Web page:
Review: Out of the Easy by Ruta Sepetys (@RutaSepetys)

Ruta, if you’re reading this, prepare to blush. I’m about to fangirl just a bit.

Ruta Sepetys is, hands down, one of the sweetest, most thoughtful authors I’ve had the pleasure of meeting (and that’s saying something, because all of them have been amazingly wonderful people). She came to a multi-author panel I attended in the fall — not as a panelist, but as an audience member — and we got to talking afterwards. After she asked all about me and humbly deflected praise (from herself onto the tragic period of history that her book highlights) from several awed readers who came up to gush about how much they loved Between Shades of GrayI mentioned that I was looking forward to her upcoming book, Out of the Easy. “Oh, do you not have a copy yet?” she asked. “Well, email me your address and I’ll be sure you get one!” And four days later, there was a thick envelope containing an ARC of her lovely new book in my mailbox. Because Ruta is awesome and all about her readers.

The Plot (from Goodreads)

It’s 1950, and as the French Quarter of New Orleans simmers with secrets, seventeen-year-old Josie Moraine is silently stirring a pot of her own. Known among locals as the daughter of a brothel prostitute, Josie wants more out of life than the Big Easy has to offer. She devises a plan get out, but a mysterious death in the Quarter leaves Josie tangled in an investigation that will challenge her allegiance to her mother, her conscience, and Willie Woodley, the brusque madam on Conti Street.

Josie is caught between the dream of an elite college and a clandestine underworld. New Orleans lures her in her quest for truth, dangling temptation at every turn, and escalating to the ultimate test.

With characters as captivating as those in her internationally bestselling novel Between Shades of Gray, Ruta Sepetys skillfully creates a rich story of secrets, lies, and the haunting reminder that decisions can shape our destiny.

My Thoughts 

Out of the Easy is a very different type of book than Between Shades of Gray, but they do have some similarities. Much as Between Shades of Gray did not shy away from describing the horrors of labor camps, Out of the Easy doesn’t sugarcoat the seedy world that Josie lives in, and it makes no apologies. Josie was raised in a brothel until she was twelve, and while she wishes for more, her life is a revolving door of prostitutes, mobsters and criminals. And much like Gray, there’s very few clear-cut good and bad guys in this story. One of the strongest characters in the story is Willie Woodley, the brothel madam. One of the most despicable is a successful and “upstanding” businessman.  And there’s a whole myriad of characters in between. Like her first book, Ruta has written a book that makes you think, really examine the hearts of the characters even when you may not agree with their actions. She takes tough situations and examines them through a new lens.

As expected, Ruta’s prose is gorgeous. Even when she’s describing some very unpleasant things, I just want to luxuriate in her writing. She has a way of drawing a reader into her world, and the way she described the sights and smells and sounds of Josie’s New Orleans was visceral and real. Everything from the bookstore to the brothel was beautifully described. New Orleans was the perfect setting for the story, and the city itself was a character, not just a backdrop.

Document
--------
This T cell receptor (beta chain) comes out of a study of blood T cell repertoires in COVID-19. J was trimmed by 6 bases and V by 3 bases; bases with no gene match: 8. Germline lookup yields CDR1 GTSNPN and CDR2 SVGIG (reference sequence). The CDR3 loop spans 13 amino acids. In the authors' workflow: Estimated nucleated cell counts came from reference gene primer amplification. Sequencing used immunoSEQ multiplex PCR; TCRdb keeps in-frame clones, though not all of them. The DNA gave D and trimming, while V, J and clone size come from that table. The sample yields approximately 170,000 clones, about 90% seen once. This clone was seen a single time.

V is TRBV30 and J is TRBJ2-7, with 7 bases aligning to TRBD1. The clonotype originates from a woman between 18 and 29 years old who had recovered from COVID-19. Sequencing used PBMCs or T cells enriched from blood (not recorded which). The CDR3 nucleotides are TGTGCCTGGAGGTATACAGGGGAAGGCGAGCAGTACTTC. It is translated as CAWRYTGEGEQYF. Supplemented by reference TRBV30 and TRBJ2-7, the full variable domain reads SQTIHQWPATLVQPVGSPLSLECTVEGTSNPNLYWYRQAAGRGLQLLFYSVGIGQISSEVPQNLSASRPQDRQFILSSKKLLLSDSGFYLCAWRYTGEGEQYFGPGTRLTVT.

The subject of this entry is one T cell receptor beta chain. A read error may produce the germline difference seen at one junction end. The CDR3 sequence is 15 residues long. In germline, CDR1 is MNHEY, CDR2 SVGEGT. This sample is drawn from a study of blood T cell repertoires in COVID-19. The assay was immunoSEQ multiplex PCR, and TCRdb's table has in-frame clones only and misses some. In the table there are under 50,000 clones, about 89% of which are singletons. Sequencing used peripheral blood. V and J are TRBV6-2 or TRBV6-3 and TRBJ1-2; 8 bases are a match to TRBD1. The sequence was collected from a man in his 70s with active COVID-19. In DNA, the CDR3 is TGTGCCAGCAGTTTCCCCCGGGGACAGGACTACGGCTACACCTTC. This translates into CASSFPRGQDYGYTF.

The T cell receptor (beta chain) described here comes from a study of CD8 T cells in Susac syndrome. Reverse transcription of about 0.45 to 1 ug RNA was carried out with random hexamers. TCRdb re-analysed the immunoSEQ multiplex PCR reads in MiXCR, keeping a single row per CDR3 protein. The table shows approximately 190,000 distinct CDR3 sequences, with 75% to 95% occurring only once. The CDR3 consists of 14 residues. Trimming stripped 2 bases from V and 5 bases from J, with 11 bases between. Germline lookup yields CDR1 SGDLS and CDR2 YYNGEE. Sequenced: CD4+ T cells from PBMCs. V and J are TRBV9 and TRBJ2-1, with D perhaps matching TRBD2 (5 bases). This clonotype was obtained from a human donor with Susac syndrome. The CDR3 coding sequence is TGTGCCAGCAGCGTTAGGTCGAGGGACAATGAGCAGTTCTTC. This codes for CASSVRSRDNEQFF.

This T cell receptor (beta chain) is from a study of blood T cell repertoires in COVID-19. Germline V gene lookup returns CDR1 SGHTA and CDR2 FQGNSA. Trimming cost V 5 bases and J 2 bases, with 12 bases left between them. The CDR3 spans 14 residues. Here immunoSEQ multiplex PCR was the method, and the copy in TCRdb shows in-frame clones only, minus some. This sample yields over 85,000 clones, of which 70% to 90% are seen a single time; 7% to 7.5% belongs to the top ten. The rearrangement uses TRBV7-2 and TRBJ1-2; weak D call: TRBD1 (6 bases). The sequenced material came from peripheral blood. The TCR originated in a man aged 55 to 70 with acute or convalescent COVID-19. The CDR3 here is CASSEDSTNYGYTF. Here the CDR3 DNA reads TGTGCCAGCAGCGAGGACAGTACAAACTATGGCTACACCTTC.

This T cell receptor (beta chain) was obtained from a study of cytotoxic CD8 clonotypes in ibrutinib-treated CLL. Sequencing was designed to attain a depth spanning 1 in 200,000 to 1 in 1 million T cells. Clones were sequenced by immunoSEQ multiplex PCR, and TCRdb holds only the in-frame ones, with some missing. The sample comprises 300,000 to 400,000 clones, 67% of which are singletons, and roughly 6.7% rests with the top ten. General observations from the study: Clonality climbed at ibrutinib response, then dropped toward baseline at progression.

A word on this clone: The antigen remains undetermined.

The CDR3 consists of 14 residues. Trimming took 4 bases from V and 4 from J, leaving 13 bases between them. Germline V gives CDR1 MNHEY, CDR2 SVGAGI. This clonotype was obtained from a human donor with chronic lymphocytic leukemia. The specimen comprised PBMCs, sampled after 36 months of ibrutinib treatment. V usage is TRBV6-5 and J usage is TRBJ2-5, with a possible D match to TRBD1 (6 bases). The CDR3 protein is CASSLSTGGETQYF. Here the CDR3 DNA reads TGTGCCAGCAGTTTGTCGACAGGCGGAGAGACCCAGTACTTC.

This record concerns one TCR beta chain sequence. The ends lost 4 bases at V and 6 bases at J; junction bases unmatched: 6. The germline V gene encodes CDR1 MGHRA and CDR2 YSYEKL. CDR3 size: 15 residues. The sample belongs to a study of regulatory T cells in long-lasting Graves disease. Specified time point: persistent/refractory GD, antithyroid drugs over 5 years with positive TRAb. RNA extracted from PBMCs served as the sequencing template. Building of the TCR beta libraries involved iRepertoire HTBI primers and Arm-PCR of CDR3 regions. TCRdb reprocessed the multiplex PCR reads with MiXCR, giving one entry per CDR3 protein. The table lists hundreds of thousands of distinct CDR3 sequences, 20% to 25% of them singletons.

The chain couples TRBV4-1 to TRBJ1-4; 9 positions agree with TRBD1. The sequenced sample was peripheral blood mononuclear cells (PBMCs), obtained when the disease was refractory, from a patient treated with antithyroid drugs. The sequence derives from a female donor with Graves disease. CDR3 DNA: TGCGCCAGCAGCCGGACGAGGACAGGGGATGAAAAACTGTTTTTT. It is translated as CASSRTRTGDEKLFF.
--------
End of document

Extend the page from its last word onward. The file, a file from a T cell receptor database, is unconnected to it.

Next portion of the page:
Getting into the characters themselves, Josie was a fabulous protagonist. She was tough but also vulnerable, disenchanted yet hopeful. I wanted her to succeed, but understood all the things holding her back. Some of them were external, and others were of her own doing. Ruta excels at writing nuanced characters, with all their strengths and flaws and shining moments and rough edges, and Josie was a prime example of that.

Other strong characters were Willie, who despite her profession and calloused demeanor, has a soft spot for Josie; and Patrick, the son of man who owns the bookshop where Josie lives and works. My heart hurt for Patrick every time I saw him interacting with his deteriorating father, and I think their relationship alone could have filled a novel. And if there was an award for best supporting character in a novel, Willie would get it.

Some of the others weren’t quite as fleshed out as I would have liked. Jesse, one of Josie’s potential love interests, was one. I wish I knew more about him, because he seemed like a guy with an interesting story to tell. And Josie never really understands her wayward mother, which means I never did either. It’s probably for the best; knowing her better may have made me too angry to keep going. The truly bad guys — the mobsters and criminals — stuck to the shadows of the book, and always remained more ominous threats than actual characters. The more grayscale characters, like the businessman Josie blackmails into giving her a college recommendation, got under my skin far more than the black-and-white bad guys.

The plot in Out of the Easy moves gradually, propelled more by Josie and her journey of self-discovery than action or the murder mystery. If you’re looking for an action-packed thriller, this isn’t it. Out of the Easy has its moments of excitement, but it’s mostly quiet and introspective. It has touches of many things — danger, suspense, romance — but the real essence of the story is Josie’s growth as a person, why she wants to get out of New Orleans, who she hopes to become, and the things holding her back.  It’s emotional and exhausting and lovely, and I hope you get a chance to experience it for yourself.

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